The behavior problems of children aged 4 to 14 years were assessed biennially using the Behavioral Problems Index (BPI), modeled after the Child Behavior Checklist.38 This instrument is a listing of 28 specific childhood problem behaviors or symptoms designed to be administered relatively efficiently in the context of a survey.32 The BPI has been used in many studies of children's behavior problems.39 Mothers indicate whether the symptom in question was typically exhibited by their child in the past 3 months. Responses were summed into scales. Higher scores indicate a higher level of behavior problems. Reliability estimates of the total problem score range from 0.86 to 0.89. Past research39 has shown that the BPI factors consist of 2 broad constructs: internalizing problems, such as anxiety and depression, and externalizing problems, such as antisocial behavior, peer problems, and hyperactivity. The Center for Human Resource Research has standardized BPI scores by age and sex based on cross-sectional data of general population samples (mean [SD], 100 ).39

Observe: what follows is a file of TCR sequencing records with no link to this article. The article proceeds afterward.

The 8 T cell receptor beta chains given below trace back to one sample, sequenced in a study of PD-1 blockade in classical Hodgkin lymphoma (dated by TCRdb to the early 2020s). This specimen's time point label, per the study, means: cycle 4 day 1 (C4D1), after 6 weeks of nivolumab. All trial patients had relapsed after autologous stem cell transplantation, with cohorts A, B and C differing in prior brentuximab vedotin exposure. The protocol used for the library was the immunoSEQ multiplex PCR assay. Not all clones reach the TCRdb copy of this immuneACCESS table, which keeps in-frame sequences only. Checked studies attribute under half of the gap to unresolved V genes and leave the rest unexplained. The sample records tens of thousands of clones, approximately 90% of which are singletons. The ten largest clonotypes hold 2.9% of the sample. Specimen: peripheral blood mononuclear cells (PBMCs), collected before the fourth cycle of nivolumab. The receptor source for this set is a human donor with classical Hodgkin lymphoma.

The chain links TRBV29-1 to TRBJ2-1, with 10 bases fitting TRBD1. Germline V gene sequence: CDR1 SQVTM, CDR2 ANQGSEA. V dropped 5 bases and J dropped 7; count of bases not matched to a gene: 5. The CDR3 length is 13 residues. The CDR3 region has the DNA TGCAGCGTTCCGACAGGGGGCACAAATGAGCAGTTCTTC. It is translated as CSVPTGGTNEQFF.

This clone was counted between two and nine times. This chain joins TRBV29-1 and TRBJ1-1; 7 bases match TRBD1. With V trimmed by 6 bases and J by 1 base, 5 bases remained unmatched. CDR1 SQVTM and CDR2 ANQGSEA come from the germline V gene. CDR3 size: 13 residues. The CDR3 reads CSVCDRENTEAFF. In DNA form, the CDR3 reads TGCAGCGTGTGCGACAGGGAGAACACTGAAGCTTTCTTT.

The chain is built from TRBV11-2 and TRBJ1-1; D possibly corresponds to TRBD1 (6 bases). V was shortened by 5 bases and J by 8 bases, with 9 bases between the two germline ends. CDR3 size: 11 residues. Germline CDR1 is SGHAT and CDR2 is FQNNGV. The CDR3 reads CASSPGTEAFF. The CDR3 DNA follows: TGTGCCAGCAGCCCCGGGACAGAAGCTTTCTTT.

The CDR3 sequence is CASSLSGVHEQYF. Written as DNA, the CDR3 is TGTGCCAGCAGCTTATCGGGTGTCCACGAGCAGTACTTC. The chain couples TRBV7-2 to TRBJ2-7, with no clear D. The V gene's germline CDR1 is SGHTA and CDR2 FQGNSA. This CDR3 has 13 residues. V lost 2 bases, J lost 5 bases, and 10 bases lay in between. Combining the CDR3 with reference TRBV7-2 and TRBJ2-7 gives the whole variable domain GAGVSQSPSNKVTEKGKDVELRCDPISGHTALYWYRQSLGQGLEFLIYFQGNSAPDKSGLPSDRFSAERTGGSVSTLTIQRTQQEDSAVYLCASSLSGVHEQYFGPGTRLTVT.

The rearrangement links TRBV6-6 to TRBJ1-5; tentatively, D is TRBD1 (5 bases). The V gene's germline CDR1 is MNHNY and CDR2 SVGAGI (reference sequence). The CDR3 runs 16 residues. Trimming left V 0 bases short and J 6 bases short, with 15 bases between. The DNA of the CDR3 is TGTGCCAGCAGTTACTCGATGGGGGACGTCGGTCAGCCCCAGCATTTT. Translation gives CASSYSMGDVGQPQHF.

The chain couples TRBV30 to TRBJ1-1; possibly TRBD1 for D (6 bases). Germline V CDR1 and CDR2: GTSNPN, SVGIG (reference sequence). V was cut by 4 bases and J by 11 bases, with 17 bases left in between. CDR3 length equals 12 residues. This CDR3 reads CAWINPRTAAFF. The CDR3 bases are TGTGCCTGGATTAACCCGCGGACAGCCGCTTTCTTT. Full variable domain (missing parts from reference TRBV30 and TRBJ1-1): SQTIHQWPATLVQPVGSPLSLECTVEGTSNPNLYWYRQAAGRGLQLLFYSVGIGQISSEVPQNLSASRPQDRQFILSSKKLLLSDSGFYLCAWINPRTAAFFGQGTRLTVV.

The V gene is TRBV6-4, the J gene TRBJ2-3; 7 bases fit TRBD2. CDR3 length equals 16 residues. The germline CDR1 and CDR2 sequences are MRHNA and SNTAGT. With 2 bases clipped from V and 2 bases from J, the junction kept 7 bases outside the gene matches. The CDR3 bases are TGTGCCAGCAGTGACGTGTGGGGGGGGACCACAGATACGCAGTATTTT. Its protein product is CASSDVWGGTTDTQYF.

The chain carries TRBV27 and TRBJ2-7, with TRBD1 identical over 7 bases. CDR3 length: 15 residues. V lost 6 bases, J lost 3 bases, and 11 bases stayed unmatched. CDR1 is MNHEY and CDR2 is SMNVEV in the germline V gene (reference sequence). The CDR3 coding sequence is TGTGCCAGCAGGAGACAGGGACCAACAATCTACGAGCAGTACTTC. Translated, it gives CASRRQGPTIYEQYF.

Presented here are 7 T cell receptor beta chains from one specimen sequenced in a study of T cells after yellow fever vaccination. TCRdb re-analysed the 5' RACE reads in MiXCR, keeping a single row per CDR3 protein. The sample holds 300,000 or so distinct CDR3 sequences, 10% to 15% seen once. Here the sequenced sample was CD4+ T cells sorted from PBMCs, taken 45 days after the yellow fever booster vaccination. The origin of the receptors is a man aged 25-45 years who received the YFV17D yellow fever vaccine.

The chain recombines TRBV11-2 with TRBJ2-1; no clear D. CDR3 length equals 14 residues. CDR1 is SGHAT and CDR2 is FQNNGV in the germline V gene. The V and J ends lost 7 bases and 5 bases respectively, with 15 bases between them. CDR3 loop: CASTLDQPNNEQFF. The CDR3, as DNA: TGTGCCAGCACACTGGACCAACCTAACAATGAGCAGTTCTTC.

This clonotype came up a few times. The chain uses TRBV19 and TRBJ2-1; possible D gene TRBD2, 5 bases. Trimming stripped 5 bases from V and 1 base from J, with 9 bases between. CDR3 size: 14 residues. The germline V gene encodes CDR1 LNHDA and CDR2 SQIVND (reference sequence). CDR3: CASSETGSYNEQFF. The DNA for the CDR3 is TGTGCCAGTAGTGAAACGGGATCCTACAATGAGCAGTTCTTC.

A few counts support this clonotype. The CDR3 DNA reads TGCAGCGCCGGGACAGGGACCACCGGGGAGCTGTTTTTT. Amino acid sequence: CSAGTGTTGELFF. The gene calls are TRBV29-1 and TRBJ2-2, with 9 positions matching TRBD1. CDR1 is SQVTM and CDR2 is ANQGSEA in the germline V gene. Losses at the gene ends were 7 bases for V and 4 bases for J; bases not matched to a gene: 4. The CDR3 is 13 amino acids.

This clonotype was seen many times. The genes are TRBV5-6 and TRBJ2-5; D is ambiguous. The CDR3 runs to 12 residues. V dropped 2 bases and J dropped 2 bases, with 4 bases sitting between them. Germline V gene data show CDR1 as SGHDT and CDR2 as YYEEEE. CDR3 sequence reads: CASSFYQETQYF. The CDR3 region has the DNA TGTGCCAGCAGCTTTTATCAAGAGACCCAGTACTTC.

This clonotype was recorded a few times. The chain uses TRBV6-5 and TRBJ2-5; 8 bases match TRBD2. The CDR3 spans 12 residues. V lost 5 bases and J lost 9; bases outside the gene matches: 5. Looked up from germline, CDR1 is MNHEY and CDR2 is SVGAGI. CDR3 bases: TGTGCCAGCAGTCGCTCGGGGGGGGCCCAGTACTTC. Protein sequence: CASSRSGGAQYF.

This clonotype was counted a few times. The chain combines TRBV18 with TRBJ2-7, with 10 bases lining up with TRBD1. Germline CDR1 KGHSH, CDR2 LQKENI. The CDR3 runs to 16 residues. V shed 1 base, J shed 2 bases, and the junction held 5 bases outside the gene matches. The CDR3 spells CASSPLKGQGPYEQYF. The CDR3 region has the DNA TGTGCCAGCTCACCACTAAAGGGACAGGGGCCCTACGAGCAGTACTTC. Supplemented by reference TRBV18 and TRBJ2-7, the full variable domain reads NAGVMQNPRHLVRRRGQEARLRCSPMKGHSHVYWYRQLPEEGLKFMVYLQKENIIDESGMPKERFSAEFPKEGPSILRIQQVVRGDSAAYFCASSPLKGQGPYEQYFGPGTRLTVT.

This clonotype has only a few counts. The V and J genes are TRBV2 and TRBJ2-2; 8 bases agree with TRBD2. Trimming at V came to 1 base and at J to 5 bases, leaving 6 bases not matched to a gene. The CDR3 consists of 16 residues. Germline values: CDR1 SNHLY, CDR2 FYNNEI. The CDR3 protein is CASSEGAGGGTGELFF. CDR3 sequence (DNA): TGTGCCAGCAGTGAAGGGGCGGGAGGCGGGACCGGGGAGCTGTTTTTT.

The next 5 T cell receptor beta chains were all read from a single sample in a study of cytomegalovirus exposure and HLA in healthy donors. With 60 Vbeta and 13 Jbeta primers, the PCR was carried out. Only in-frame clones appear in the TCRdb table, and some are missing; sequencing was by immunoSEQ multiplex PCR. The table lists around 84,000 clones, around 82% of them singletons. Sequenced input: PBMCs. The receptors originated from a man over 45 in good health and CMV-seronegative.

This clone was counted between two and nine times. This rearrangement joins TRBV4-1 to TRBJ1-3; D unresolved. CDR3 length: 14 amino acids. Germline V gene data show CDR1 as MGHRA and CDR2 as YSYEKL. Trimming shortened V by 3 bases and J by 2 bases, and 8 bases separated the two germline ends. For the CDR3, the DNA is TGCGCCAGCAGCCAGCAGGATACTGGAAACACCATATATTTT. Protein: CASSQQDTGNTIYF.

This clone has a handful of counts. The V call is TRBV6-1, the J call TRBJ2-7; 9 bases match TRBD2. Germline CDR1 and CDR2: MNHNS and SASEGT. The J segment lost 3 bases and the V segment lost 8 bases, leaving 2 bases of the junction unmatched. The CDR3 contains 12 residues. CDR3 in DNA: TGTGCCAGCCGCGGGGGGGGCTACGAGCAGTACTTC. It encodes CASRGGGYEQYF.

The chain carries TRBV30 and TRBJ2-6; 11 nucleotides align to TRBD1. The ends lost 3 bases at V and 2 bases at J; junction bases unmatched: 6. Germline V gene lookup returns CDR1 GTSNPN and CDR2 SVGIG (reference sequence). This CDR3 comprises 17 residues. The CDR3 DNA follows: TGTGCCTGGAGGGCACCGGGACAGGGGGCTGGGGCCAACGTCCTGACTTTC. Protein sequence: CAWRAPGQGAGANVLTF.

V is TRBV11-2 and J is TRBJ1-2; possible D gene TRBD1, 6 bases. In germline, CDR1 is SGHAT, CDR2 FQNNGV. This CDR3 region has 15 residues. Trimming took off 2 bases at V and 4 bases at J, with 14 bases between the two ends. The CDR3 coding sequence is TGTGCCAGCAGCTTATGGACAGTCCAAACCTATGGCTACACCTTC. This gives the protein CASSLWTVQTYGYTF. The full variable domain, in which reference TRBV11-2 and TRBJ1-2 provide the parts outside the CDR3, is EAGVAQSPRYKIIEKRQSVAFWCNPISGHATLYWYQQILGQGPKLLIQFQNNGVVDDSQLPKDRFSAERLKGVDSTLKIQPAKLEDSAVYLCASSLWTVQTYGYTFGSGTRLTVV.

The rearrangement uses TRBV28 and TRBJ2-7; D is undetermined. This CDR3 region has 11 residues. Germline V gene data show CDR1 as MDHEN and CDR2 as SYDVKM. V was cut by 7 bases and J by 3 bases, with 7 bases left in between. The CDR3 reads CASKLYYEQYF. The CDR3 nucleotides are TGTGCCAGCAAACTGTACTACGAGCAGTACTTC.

This measure applied to resident and nonresident fathers. The father's involvement was based on 7 questions in the self-administered supplement for children 10 years or older. Participants were asked about how often their father talks over important decisions with the child, listens to the child's side of an argument, knows who the child is with when not at home, misses events or activities that are important to the child, whether the child thinks the father spends enough time with him or her, how well the father and child share ideas or talk about things that really matter, and how close the child feels to the father. Each question has 4 or 5 Likert-type response categories. Factor analysis indicated a 1-factor dimension for the 7 father involvement items (α = .95). Therefore, responses were summed into a scale. Higher scores reflect higher levels of positive paternal involvement. The mean of the individual items was used for the indicator of the father's involvement to include children who did not have answers to all 7 corresponding questions in the analysis. To reflect the father's involvement over time, this measure was coded as time varying from multiple assessments.